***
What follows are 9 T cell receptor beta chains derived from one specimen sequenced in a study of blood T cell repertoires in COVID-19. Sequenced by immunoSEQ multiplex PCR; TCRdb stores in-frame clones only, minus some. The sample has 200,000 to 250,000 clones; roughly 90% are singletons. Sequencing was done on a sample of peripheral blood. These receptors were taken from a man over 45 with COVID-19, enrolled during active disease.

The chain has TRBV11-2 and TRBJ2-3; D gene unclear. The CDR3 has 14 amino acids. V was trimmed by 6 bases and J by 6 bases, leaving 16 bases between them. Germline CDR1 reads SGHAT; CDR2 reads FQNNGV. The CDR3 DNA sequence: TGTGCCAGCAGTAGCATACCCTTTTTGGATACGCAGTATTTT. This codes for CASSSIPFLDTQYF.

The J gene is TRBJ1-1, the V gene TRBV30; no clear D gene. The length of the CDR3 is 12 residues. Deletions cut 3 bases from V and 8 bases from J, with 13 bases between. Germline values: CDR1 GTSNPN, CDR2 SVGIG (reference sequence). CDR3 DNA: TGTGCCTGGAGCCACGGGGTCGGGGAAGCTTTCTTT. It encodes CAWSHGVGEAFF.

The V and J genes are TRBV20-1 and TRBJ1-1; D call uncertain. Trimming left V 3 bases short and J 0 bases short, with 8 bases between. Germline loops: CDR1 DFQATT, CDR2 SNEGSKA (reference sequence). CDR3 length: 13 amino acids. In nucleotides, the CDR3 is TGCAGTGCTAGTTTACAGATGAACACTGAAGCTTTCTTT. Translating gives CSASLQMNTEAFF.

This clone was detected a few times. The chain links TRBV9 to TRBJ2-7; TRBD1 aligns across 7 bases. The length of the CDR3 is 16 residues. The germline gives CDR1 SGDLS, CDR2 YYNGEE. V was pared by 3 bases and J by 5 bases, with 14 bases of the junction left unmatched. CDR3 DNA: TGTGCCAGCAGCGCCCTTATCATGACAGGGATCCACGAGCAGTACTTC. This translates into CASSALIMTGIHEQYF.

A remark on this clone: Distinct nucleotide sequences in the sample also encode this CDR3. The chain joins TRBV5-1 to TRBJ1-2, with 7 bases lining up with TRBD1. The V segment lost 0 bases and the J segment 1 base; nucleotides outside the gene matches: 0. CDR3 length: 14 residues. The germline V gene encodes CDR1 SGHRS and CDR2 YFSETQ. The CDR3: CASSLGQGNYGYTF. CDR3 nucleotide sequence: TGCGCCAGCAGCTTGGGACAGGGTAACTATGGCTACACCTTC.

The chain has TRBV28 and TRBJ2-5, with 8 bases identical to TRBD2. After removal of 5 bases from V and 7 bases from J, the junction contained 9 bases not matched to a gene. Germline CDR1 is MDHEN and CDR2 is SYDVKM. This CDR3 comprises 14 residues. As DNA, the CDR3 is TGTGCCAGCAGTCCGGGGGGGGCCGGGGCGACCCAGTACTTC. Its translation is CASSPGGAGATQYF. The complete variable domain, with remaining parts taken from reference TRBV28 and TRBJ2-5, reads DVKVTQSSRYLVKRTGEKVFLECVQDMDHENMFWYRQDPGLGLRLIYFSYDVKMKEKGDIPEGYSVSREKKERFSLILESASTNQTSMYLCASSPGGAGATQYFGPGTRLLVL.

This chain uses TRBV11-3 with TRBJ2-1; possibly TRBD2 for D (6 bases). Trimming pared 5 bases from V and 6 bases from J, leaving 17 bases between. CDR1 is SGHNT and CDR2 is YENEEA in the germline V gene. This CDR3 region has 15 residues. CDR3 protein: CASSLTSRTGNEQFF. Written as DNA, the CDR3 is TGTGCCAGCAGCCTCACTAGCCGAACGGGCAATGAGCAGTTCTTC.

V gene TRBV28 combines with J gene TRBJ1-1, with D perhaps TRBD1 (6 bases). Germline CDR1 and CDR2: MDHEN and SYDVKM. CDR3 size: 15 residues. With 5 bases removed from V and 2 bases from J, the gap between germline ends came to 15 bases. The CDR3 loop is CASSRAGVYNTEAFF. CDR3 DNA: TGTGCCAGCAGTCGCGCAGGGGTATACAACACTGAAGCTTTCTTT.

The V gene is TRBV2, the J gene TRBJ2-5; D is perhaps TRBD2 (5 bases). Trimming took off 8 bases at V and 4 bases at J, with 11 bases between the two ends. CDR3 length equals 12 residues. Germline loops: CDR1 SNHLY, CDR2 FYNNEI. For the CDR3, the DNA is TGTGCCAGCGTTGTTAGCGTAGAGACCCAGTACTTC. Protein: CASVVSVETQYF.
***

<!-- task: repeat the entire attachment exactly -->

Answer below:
What follows are 9 T cell receptor beta chains derived from one specimen sequenced in a study of blood T cell repertoires in COVID-19. Sequenced by immunoSEQ multiplex PCR; TCRdb stores in-frame clones only, minus some. The sample has 200,000 to 250,000 clones; roughly 90% are singletons. Sequencing was done on a sample of peripheral blood. These receptors were taken from a man over 45 with COVID-19, enrolled during active disease.

The chain has TRBV11-2 and TRBJ2-3; D gene unclear. The CDR3 has 14 amino acids. V was trimmed by 6 bases and J by 6 bases, leaving 16 bases between them. Germline CDR1 reads SGHAT; CDR2 reads FQNNGV. The CDR3 DNA sequence: TGTGCCAGCAGTAGCATACCCTTTTTGGATACGCAGTATTTT. This codes for CASSSIPFLDTQYF.

The J gene is TRBJ1-1, the V gene TRBV30; no clear D gene. The length of the CDR3 is 12 residues. Deletions cut 3 bases from V and 8 bases from J, with 13 bases between. Germline values: CDR1 GTSNPN, CDR2 SVGIG (reference sequence). CDR3 DNA: TGTGCCTGGAGCCACGGGGTCGGGGAAGCTTTCTTT. It encodes CAWSHGVGEAFF.

The V and J genes are TRBV20-1 and TRBJ1-1; D call uncertain. Trimming left V 3 bases short and J 0 bases short, with 8 bases between. Germline loops: CDR1 DFQATT, CDR2 SNEGSKA (reference sequence). CDR3 length: 13 amino acids. In nucleotides, the CDR3 is TGCAGTGCTAGTTTACAGATGAACACTGAAGCTTTCTTT. Translating gives CSASLQMNTEAFF.

This clone was detected a few times. The chain links TRBV9 to TRBJ2-7; TRBD1 aligns across 7 bases. The length of the CDR3 is 16 residues. The germline gives CDR1 SGDLS, CDR2 YYNGEE. V was pared by 3 bases and J by 5 bases, with 14 bases of the junction left unmatched. CDR3 DNA: TGTGCCAGCAGCGCCCTTATCATGACAGGGATCCACGAGCAGTACTTC. This translates into CASSALIMTGIHEQYF.

A remark on this clone: Distinct nucleotide sequences in the sample also encode this CDR3. The chain joins TRBV5-1 to TRBJ1-2, with 7 bases lining up with TRBD1. The V segment lost 0 bases and the J segment 1 base; nucleotides outside the gene matches: 0. CDR3 length: 14 residues. The germline V gene encodes CDR1 SGHRS and CDR2 YFSETQ. The CDR3: CASSLGQGNYGYTF. CDR3 nucleotide sequence: TGCGCCAGCAGCTTGGGACAGGGTAACTATGGCTACACCTTC.

The chain has TRBV28 and TRBJ2-5, with 8 bases identical to TRBD2. After removal of 5 bases from V and 7 bases from J, the junction contained 9 bases not matched to a gene. Germline CDR1 is MDHEN and CDR2 is SYDVKM. This CDR3 comprises 14 residues. As DNA, the CDR3 is TGTGCCAGCAGTCCGGGGGGGGCCGGGGCGACCCAGTACTTC. Its translation is CASSPGGAGATQYF. The complete variable domain, with remaining parts taken from reference TRBV28 and TRBJ2-5, reads DVKVTQSSRYLVKRTGEKVFLECVQDMDHENMFWYRQDPGLGLRLIYFSYDVKMKEKGDIPEGYSVSREKKERFSLILESASTNQTSMYLCASSPGGAGATQYFGPGTRLLVL.

This chain uses TRBV11-3 with TRBJ2-1; possibly TRBD2 for D (6 bases). Trimming pared 5 bases from V and 6 bases from J, leaving 17 bases between. CDR1 is SGHNT and CDR2 is YENEEA in the germline V gene. This CDR3 region has 15 residues. CDR3 protein: CASSLTSRTGNEQFF. Written as DNA, the CDR3 is TGTGCCAGCAGCCTCACTAGCCGAACGGGCAATGAGCAGTTCTTC.

V gene TRBV28 combines with J gene TRBJ1-1, with D perhaps TRBD1 (6 bases). Germline CDR1 and CDR2: MDHEN and SYDVKM. CDR3 size: 15 residues. With 5 bases removed from V and 2 bases from J, the gap between germline ends came to 15 bases. The CDR3 loop is CASSRAGVYNTEAFF. CDR3 DNA: TGTGCCAGCAGTCGCGCAGGGGTATACAACACTGAAGCTTTCTTT.

The V gene is TRBV2, the J gene TRBJ2-5; D is perhaps TRBD2 (5 bases). Trimming took off 8 bases at V and 4 bases at J, with 11 bases between the two ends. CDR3 length equals 12 residues. Germline loops: CDR1 SNHLY, CDR2 FYNNEI. For the CDR3, the DNA is TGTGCCAGCGTTGTTAGCGTAGAGACCCAGTACTTC. Protein: CASVVSVETQYF.